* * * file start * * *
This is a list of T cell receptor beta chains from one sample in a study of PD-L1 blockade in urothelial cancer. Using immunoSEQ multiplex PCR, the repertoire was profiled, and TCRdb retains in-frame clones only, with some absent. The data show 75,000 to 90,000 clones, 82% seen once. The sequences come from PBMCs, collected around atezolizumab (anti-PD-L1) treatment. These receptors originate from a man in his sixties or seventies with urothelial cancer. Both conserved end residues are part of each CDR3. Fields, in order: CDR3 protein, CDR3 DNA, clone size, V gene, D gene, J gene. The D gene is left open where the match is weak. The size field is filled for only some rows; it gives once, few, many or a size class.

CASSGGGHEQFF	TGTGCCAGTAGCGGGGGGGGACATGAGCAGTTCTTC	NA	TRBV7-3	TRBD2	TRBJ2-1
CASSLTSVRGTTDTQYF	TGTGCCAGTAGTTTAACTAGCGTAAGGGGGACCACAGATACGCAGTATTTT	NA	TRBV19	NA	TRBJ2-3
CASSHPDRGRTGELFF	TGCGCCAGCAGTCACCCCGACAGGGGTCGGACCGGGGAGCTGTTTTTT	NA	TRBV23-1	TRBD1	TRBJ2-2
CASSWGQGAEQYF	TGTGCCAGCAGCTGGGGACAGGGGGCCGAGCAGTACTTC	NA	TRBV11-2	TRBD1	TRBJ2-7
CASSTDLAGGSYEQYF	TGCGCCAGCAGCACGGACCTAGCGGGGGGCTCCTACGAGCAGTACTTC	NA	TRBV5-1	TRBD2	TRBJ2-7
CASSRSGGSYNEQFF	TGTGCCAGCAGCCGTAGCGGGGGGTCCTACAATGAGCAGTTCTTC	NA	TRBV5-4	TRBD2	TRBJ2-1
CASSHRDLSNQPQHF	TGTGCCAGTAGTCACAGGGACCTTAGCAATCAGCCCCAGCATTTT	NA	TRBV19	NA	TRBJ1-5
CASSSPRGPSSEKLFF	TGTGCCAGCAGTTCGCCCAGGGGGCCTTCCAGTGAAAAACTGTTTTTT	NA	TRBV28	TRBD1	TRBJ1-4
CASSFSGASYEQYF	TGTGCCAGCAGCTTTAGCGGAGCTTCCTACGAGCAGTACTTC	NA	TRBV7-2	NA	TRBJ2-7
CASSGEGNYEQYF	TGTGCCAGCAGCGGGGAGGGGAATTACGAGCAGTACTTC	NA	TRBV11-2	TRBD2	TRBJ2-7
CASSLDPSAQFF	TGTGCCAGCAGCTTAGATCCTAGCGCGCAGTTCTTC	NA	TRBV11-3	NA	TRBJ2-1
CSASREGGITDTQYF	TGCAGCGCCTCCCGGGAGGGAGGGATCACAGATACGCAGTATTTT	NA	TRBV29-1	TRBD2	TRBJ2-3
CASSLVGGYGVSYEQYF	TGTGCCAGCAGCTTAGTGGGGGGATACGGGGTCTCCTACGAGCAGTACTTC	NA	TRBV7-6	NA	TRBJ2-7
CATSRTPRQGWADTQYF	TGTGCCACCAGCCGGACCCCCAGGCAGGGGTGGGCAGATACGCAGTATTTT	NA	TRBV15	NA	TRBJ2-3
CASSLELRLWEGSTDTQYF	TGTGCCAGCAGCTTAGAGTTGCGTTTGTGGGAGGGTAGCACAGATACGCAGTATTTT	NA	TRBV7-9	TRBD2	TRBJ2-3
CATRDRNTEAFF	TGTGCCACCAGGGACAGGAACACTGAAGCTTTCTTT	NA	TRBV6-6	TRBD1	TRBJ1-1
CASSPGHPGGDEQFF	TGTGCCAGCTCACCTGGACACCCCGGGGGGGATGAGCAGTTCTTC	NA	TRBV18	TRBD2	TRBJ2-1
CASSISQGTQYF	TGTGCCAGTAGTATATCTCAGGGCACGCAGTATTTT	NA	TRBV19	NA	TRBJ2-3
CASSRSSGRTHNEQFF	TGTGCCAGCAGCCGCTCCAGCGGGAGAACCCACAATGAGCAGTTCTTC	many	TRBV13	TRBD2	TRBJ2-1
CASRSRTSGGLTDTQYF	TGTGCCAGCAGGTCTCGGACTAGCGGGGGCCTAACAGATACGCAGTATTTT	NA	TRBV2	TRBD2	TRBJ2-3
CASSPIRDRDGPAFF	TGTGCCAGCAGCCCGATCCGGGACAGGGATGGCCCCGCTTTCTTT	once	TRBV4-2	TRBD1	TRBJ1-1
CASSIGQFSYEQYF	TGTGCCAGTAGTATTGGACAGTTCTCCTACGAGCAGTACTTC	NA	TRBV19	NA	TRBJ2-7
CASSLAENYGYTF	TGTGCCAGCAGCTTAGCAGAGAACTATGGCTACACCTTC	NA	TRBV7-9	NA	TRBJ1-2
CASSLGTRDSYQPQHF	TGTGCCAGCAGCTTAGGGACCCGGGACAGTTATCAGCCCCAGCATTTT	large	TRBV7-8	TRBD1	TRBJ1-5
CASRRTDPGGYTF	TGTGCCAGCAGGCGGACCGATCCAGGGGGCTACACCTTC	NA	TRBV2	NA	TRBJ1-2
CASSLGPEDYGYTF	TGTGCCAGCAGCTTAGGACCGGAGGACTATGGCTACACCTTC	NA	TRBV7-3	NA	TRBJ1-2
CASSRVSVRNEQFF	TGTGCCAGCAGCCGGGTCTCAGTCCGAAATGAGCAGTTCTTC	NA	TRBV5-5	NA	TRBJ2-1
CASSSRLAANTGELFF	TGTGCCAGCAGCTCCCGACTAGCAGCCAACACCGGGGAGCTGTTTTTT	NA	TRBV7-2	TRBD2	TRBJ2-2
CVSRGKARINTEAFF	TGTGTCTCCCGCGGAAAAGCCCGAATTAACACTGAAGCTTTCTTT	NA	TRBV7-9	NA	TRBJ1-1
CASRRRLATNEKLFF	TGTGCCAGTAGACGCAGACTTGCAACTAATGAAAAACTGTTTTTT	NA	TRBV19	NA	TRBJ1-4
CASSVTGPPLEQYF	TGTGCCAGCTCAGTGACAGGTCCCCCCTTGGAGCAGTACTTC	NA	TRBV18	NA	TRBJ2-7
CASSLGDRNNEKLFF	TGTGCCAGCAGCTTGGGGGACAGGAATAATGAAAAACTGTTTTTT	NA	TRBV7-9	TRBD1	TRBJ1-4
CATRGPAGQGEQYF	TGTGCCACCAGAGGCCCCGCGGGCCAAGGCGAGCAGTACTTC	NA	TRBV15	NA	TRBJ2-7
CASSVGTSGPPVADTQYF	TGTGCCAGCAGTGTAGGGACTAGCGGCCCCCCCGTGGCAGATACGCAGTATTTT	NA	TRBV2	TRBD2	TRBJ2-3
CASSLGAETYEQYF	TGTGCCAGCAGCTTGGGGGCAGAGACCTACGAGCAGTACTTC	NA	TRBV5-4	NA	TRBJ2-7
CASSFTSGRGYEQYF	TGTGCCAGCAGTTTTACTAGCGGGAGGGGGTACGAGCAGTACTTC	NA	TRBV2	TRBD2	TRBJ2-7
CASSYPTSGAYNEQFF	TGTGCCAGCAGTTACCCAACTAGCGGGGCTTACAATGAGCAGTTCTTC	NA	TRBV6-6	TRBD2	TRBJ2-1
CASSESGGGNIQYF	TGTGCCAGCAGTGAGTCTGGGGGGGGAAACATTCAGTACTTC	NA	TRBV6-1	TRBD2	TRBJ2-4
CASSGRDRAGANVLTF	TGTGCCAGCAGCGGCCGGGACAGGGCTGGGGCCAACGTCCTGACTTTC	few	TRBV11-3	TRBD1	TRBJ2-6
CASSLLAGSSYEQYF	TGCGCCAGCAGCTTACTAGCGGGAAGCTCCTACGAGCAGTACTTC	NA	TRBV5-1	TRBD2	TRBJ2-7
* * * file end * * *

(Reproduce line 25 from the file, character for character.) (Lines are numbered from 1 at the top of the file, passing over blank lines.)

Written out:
CASSLGTRDSYQPQHF	TGTGCCAGCAGCTTAGGGACCCGGGACAGTTATCAGCCCCAGCATTTT	large	TRBV7-8	TRBD1	TRBJ1-5